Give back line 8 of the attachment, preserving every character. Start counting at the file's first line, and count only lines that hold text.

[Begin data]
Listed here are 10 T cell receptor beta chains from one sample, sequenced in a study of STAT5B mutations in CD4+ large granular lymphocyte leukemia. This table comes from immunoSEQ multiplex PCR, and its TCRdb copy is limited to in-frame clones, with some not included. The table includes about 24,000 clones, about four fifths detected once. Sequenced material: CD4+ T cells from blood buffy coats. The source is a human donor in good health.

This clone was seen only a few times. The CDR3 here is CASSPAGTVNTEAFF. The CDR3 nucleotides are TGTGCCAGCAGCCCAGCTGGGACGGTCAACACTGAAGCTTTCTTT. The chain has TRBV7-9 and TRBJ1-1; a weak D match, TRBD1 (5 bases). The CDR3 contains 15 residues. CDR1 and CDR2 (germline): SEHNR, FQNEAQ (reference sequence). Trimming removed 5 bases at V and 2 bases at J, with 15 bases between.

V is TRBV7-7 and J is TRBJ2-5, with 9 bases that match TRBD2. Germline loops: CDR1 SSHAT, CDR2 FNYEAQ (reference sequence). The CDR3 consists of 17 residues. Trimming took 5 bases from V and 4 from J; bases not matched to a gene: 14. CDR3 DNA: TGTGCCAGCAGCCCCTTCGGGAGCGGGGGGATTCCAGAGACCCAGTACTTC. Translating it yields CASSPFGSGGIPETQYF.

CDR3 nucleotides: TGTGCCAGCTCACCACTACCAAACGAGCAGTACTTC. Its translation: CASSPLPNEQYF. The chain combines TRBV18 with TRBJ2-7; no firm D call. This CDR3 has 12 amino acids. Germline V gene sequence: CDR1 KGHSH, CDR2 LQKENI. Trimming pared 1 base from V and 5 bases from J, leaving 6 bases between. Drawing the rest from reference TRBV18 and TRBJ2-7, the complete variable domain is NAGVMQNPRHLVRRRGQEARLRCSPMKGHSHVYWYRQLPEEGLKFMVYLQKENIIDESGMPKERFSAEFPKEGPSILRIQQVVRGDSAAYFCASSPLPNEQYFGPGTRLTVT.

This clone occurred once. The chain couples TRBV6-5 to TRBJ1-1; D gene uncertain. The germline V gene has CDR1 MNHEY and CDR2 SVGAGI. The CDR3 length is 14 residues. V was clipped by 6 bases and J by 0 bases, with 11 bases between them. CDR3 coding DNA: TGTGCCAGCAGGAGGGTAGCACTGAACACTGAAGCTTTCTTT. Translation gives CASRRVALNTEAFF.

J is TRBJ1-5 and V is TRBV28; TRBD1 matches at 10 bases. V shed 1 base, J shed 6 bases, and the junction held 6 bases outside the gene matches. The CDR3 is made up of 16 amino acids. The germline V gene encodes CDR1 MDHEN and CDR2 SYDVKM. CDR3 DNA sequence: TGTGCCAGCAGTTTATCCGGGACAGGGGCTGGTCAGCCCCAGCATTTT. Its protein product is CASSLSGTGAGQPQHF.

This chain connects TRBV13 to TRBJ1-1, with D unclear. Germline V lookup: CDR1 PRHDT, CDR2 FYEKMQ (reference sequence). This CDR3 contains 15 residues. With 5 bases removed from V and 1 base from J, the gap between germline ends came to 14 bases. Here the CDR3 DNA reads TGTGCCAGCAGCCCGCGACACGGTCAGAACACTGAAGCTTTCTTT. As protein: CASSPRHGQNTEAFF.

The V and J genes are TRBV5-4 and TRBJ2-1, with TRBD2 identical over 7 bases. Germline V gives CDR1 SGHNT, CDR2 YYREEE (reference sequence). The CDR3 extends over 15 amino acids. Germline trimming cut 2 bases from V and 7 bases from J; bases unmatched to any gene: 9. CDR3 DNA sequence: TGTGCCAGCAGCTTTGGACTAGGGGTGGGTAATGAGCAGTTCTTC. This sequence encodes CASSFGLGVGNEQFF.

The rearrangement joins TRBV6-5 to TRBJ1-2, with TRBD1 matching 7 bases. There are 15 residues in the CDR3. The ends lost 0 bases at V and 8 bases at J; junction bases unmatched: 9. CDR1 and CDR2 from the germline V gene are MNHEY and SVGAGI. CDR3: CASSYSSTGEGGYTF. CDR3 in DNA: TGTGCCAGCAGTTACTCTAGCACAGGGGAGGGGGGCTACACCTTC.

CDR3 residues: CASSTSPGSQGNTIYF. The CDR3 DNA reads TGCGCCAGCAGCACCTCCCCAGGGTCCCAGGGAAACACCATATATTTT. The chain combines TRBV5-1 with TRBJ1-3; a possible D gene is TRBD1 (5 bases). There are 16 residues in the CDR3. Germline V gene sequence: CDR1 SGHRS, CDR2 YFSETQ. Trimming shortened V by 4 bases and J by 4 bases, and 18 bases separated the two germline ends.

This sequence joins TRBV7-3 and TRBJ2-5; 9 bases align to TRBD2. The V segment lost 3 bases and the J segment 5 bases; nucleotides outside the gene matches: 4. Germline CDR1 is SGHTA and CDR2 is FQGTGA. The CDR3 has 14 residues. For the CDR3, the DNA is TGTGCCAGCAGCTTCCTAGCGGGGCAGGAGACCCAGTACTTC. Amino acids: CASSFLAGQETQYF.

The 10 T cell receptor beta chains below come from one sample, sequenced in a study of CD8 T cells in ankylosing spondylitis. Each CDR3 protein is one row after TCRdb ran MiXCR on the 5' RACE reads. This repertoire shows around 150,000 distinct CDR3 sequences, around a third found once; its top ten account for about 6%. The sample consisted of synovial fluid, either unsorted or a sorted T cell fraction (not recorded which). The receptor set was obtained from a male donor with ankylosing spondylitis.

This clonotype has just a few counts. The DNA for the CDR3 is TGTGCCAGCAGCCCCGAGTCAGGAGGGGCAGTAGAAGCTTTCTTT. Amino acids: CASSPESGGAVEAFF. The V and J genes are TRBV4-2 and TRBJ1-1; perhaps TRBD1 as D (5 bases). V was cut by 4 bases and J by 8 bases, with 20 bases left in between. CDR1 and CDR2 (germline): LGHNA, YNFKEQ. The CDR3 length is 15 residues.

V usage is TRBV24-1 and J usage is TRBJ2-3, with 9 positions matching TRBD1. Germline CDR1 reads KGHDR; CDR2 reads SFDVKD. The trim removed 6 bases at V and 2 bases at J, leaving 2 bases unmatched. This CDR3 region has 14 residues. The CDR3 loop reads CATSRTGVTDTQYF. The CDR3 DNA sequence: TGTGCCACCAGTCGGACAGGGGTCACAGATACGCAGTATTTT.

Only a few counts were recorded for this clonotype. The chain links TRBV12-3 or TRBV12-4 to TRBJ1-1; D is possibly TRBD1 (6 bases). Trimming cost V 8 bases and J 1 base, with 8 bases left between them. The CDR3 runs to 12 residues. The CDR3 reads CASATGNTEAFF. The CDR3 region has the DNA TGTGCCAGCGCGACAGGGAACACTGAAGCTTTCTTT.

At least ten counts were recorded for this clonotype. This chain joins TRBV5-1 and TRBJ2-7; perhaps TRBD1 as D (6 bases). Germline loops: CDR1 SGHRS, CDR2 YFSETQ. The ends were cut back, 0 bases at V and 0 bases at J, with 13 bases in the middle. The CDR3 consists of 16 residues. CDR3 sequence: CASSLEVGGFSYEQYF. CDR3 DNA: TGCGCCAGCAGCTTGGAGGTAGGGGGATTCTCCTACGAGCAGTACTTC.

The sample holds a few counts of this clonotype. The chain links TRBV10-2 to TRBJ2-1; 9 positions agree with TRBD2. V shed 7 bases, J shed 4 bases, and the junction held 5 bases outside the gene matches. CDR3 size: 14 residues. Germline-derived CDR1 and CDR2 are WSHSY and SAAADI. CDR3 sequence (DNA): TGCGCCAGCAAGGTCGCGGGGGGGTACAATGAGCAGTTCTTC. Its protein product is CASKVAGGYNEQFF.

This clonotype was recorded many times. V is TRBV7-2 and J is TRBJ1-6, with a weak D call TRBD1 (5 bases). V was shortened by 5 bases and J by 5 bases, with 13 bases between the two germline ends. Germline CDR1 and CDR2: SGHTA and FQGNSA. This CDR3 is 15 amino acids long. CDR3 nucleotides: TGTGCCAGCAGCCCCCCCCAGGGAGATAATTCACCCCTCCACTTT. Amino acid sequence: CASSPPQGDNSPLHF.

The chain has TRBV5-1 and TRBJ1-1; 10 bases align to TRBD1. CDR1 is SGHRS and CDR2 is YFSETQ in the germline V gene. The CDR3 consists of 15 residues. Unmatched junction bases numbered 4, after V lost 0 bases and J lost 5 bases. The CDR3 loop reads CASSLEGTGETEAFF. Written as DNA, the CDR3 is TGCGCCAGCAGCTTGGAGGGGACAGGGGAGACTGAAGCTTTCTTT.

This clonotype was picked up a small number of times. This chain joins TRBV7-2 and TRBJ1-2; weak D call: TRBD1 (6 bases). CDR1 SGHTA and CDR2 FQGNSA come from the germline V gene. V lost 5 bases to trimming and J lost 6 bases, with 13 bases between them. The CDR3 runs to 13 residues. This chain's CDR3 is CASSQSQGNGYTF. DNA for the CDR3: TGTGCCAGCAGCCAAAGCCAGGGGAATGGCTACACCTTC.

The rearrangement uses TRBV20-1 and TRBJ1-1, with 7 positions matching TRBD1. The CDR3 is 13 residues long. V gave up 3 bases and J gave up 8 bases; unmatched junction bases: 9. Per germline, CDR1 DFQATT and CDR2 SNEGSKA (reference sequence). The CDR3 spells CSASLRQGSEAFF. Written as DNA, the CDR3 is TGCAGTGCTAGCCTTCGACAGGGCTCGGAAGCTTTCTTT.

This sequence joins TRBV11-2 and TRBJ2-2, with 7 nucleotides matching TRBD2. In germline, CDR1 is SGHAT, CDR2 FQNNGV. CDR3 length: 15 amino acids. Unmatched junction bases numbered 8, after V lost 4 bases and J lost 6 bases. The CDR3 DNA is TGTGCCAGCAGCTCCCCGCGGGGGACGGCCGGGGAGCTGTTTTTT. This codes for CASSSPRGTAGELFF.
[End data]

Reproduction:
The V and J genes are TRBV5-4 and TRBJ2-1, with TRBD2 identical over 7 bases. Germline V gives CDR1 SGHNT, CDR2 YYREEE (reference sequence). The CDR3 extends over 15 amino acids. Germline trimming cut 2 bases from V and 7 bases from J; bases unmatched to any gene: 9. CDR3 DNA sequence: TGTGCCAGCAGCTTTGGACTAGGGGTGGGTAATGAGCAGTTCTTC. This sequence encodes CASSFGLGVGNEQFF.